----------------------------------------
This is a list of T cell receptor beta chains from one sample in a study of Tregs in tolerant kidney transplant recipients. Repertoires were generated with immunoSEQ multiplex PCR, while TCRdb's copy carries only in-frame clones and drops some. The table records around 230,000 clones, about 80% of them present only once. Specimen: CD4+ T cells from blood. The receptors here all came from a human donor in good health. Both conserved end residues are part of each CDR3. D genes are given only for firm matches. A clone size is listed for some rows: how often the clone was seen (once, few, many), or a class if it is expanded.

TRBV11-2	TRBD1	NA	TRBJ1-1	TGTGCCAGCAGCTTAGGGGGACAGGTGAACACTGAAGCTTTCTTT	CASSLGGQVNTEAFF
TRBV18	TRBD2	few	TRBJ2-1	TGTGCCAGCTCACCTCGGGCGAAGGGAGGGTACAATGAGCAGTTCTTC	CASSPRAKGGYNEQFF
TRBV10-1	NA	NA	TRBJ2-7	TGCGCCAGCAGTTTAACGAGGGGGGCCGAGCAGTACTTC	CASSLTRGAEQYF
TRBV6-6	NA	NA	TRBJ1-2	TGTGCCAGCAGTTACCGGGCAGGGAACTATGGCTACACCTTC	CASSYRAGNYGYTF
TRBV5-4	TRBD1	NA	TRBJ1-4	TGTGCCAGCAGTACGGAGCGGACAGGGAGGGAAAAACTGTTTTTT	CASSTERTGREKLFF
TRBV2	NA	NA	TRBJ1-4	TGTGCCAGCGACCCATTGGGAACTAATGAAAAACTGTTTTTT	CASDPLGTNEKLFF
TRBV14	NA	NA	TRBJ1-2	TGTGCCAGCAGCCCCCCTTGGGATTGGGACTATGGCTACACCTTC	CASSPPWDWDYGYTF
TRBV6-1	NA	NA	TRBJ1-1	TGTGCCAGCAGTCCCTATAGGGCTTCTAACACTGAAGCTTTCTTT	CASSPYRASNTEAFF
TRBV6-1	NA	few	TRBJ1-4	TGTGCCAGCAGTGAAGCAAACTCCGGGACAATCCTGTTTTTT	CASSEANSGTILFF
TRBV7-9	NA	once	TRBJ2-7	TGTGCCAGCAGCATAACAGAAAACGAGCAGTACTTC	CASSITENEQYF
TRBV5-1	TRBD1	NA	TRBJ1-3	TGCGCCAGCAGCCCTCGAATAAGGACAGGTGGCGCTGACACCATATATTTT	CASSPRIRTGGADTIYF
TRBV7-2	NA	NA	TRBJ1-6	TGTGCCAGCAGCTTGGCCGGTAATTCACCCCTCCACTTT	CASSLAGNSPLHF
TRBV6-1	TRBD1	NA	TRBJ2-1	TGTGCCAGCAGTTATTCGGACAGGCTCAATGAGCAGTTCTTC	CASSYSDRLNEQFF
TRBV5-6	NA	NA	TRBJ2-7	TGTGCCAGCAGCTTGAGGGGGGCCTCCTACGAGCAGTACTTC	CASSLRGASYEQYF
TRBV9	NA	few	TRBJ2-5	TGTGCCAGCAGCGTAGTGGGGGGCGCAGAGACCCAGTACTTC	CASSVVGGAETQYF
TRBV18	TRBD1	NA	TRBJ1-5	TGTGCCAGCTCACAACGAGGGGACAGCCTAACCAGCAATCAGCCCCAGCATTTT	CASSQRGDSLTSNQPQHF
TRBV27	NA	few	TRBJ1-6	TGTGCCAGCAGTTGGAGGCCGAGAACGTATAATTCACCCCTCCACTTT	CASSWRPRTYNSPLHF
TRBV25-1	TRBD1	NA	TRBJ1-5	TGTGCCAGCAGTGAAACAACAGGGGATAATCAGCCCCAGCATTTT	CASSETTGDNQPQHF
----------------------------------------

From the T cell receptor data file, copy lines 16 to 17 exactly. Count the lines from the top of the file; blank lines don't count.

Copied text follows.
TRBV9	NA	few	TRBJ2-5	TGTGCCAGCAGCGTAGTGGGGGGCGCAGAGACCCAGTACTTC	CASSVVGGAETQYF
TRBV18	TRBD1	NA	TRBJ1-5	TGTGCCAGCTCACAACGAGGGGACAGCCTAACCAGCAATCAGCCCCAGCATTTT	CASSQRGDSLTSNQPQHF